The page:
Decentralized Autonomous Organizations (DAOs)

A decentralized autonomous organization (or “DAO”) is an organization that is not controlled by the law of any state, but rather by the rules encoded in a computer program. In essence, a DAO is an organization entirely governed by a smart contract. This page discusses one particular DAO and the problem that occurs when users no longer want to abide by the code of the smart contract that defines the DAO.


“The DAO” was a particular DAO that took the form of an investment company implemented as a smart contract on the Ethereum blockchain. Investors were allowed to contribute Ether to The DAO during an investment period. The money raised was to be invested in blockchain-related startup companies, with any and all profits earned being distributed back to the investors in accordance with the terms of the smart contract. Companies would submit proposals for funding to a group of “curators” for the DAO. Once approved by the curators (leading individuals within The DAO), investors would be allowed to vote on the funding proposals to determine which investments would be made. The process for voting and funding was all specified within the programming of The DAO smart contract. Finally, investors were allowed an “Exit door,” which would allow investors to leave with their initial investments after a 28-day waiting period.

Although the smart contract that implemented these provisions was complicated, the DAO explicitly stated that the smart contract itself was the controlling legal authority, and any other written descriptions or human readable documents were merely for educational purpose. These human-readable documents were not to “supersede or modify the express terms” of the code found on the blockchain. In other words, for The DAO, the code was the law.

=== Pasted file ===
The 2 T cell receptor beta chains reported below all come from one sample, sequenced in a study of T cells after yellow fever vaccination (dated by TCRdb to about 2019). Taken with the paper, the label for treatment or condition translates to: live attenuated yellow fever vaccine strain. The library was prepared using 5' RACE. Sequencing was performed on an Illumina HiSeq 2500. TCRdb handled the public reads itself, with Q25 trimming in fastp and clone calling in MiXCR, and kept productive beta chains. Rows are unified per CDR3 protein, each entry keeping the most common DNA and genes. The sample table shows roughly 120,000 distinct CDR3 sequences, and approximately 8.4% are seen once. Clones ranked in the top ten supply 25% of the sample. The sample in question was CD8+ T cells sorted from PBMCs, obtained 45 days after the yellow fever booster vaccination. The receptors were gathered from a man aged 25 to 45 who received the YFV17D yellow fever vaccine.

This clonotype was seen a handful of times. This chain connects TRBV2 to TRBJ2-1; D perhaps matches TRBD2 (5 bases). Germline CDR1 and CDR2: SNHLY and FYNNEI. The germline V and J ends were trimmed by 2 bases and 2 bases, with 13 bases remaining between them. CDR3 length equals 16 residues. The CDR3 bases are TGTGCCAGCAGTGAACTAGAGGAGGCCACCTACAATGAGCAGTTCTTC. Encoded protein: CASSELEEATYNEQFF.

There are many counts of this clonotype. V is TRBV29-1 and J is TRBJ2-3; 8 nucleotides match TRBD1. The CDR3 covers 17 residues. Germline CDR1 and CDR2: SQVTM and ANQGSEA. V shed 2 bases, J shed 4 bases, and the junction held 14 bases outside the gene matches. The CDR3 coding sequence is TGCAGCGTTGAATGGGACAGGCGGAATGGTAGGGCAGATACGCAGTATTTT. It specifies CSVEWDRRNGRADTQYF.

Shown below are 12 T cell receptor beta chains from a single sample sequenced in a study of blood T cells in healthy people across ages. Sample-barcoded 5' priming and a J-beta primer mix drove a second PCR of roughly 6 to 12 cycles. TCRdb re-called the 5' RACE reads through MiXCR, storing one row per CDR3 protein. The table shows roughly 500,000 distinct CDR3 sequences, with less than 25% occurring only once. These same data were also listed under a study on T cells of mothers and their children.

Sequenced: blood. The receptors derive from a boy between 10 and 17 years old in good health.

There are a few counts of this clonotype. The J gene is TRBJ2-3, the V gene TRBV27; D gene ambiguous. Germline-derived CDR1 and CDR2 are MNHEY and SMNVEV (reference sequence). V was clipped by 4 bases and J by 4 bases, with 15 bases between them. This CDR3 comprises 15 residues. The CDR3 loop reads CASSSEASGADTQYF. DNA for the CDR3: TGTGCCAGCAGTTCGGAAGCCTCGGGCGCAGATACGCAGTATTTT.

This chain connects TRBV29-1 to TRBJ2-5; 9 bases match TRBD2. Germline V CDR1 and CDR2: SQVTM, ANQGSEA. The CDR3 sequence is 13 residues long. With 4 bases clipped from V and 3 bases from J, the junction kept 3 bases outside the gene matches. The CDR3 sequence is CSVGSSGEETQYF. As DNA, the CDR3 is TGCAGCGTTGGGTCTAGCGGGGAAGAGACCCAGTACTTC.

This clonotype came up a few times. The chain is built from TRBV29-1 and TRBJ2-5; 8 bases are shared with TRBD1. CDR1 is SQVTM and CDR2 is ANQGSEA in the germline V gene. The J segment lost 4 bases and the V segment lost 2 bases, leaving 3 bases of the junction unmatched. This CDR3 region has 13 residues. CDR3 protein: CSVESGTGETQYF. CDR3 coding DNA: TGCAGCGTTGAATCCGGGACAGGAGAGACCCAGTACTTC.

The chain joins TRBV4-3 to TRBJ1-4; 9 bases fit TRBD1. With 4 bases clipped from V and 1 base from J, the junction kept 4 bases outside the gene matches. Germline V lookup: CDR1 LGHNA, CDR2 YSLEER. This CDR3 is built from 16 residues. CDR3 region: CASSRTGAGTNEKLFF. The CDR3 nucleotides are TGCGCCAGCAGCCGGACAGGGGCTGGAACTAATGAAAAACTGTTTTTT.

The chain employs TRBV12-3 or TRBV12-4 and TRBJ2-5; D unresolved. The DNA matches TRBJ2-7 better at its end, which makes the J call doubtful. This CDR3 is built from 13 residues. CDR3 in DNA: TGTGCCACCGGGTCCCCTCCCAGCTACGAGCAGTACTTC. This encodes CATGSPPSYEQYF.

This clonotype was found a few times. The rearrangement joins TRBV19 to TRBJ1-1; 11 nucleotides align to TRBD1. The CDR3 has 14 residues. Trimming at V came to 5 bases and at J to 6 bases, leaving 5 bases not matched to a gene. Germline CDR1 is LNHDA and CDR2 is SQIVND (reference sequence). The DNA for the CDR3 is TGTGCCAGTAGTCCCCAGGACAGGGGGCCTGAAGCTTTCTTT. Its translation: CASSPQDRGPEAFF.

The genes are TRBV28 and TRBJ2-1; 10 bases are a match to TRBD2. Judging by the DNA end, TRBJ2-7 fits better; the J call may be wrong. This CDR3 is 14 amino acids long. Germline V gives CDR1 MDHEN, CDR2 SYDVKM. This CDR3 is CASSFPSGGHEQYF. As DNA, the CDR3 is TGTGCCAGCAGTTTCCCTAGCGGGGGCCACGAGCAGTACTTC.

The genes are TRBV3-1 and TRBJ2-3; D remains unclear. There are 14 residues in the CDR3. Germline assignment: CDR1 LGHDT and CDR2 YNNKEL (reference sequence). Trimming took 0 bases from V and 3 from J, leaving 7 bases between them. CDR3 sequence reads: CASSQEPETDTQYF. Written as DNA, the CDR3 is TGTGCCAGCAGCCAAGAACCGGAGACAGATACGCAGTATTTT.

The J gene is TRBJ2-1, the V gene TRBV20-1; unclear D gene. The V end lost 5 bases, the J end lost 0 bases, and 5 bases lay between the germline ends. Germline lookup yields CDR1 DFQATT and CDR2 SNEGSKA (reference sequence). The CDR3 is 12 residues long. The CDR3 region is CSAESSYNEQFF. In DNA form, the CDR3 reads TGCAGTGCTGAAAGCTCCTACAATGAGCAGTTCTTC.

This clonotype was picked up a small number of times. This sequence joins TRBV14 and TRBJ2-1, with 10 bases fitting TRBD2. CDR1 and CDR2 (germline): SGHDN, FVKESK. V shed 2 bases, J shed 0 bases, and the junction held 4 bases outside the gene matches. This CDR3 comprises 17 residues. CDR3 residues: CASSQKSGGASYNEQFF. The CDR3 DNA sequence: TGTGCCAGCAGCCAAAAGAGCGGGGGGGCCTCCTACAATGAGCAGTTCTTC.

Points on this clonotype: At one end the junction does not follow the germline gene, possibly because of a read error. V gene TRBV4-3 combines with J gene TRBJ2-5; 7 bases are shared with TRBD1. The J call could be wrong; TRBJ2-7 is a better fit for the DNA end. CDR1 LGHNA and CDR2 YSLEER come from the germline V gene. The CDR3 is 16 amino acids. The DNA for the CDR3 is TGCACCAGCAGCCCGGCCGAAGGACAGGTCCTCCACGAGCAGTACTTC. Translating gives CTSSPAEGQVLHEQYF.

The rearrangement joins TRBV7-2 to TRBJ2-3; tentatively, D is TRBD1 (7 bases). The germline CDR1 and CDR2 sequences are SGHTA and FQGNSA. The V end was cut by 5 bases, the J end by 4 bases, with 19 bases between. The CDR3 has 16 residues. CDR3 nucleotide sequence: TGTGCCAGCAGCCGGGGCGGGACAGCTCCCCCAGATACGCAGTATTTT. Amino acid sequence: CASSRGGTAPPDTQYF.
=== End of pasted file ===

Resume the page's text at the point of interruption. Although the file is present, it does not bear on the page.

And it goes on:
Investors reaction to the DAO announcement greatly exceeded expectations. During the growth face of the organization, over $150 million in Ether was contributed to The DAO. By one estimation, at one point 14% of all Ether was invested in The DAO, and the value of that investment exceeded $250 million.

Unfortunately, there was a problem with the coding of the exit door. The program steps that returned funds to the requesting inventor were executed before the internal balance for that account was updated. A nefarious individual exploited this weakness by creating a recursive call for the exit door refund. Using this hack, the same DAO token was used to request a refund of Ether multiple times in a row, with each new refund triggering another refund request without the internal balance ever being updated. Within a few hours, $70 million worth of Ether had been extracted from The DAO. For some reason, the hacker then stopped extracting Ether even though no solution to the bug had been implemented.

The organizers of The DAO identified the problem, but the code provided no way to stop the distribution of the $70 million after the 28-day waiting period has expired. The immutability which was at the heart of the Ethereum blockchain prevented any simple solution. Eventually, a proposal was made to create a “hard fork” in the blockchain. This proposal was submitted to all owners of Ether on the blockchain and was adopted by a large majority of the voters. The hard fork essentially rolled back time to a moment before the exploit, and then changed the terms of The DAO smart contract. The DAO was to be terminated, and the only process allowed by the new contract was a return of Ether to those who invested in The DAO.

This hard fork was extremely controversial. Many argued that the “code was law,” regardless of the consequences. If the blockchain could be rolled-back for this, it was no longer immutable and no longer worthy of trust. The dissenters created the “Ethereum Classic” blockchain, which essentially took over the Ethereum blockchain without the roll-back. No change was made to the blockchain, and Ethereum Classic kept moving forward. After the 28-day waiting period, the hacker received millions of dollars’ worth of Classic Ether.